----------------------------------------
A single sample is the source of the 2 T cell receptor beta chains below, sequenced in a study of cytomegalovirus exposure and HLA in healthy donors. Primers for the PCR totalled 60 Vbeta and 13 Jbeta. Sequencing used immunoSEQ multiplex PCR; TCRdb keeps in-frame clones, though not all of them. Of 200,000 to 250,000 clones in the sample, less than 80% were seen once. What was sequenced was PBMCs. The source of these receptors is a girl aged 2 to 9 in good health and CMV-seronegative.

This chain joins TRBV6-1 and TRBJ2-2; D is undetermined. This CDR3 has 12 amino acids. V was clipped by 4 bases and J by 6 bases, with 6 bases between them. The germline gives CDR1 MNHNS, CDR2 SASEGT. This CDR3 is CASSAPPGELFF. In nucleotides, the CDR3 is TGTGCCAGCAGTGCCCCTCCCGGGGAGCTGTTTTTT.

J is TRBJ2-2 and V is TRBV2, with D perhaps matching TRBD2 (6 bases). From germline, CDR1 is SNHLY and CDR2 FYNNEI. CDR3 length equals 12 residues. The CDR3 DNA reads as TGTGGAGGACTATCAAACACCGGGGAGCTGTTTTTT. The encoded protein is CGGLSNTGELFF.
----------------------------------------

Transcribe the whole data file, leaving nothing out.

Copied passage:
A single sample is the source of the 2 T cell receptor beta chains below, sequenced in a study of cytomegalovirus exposure and HLA in healthy donors. Primers for the PCR totalled 60 Vbeta and 13 Jbeta. Sequencing used immunoSEQ multiplex PCR; TCRdb keeps in-frame clones, though not all of them. Of 200,000 to 250,000 clones in the sample, less than 80% were seen once. What was sequenced was PBMCs. The source of these receptors is a girl aged 2 to 9 in good health and CMV-seronegative.

This chain joins TRBV6-1 and TRBJ2-2; D is undetermined. This CDR3 has 12 amino acids. V was clipped by 4 bases and J by 6 bases, with 6 bases between them. The germline gives CDR1 MNHNS, CDR2 SASEGT. This CDR3 is CASSAPPGELFF. In nucleotides, the CDR3 is TGTGCCAGCAGTGCCCCTCCCGGGGAGCTGTTTTTT.

J is TRBJ2-2 and V is TRBV2, with D perhaps matching TRBD2 (6 bases). From germline, CDR1 is SNHLY and CDR2 FYNNEI. CDR3 length equals 12 residues. The CDR3 DNA reads as TGTGGAGGACTATCAAACACCGGGGAGCTGTTTTTT. The encoded protein is CGGLSNTGELFF.